75 acres scorched in 3 hours: controlled burn on Penikese Island visible for miles
Smoke and flames on Penikese Island were visible for miles Wednesday, but there was no emergency. It was the result of a controlled burn of the 75-acre island by the Massachusetts Division of Fish and Wildlife.
The burn is designed to improve habitat for many plant and animal species and new research shows it may also help control parasites.
Jim Newman, a board member of the Penikese Island School, was on the island as the burn was done.
“The point of it is to preserve the habitat as very amenable to migratory birds, sea birds, particularly. It's a really wonderful thing to do for the land. We did it last year and in the space of maybe two weeks in April, it goes from looking all charred to looking incredibly verdant."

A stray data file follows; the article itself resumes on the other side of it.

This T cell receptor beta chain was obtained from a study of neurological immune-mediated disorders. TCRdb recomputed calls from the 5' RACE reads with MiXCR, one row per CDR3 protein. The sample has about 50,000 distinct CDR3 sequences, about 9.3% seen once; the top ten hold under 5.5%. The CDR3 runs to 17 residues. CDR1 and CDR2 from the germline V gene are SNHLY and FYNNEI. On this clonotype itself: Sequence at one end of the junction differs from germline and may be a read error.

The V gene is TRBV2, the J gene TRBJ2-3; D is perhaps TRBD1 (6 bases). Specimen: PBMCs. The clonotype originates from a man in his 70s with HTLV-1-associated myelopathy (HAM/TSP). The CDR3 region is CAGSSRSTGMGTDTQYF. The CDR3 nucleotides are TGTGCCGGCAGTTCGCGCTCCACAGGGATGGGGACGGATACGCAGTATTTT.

Newman described the experience of being on the island as the fire burned.
"It was pretty wild. It was almost like being in a fog with the smoke. You're surrounded by fire on three sides. It was remarkably quick. The 75-acre island, in the space of three hours it all got burned."
The Massachusetts Division of Fish and Wildlife says fire, once thought to destroy natural habitat, can be used strategically to improve habitat. Controlled burns such as the one on Penikese, can be, “essential for maintaining and restoring native grasslands. Fire recycles nutrients tied up in old plant growth, controls woody plant encroachment, and stimulates germination and growth of many uncommon and rare fire-adapted plants.”
Smoke from the Penikese fire was visible all across Buzzards Bay.
Penikese, a 75-acre island near the west end of the Elizabeth Islands chain, is part of the town of Gosnold and has no inhabitants.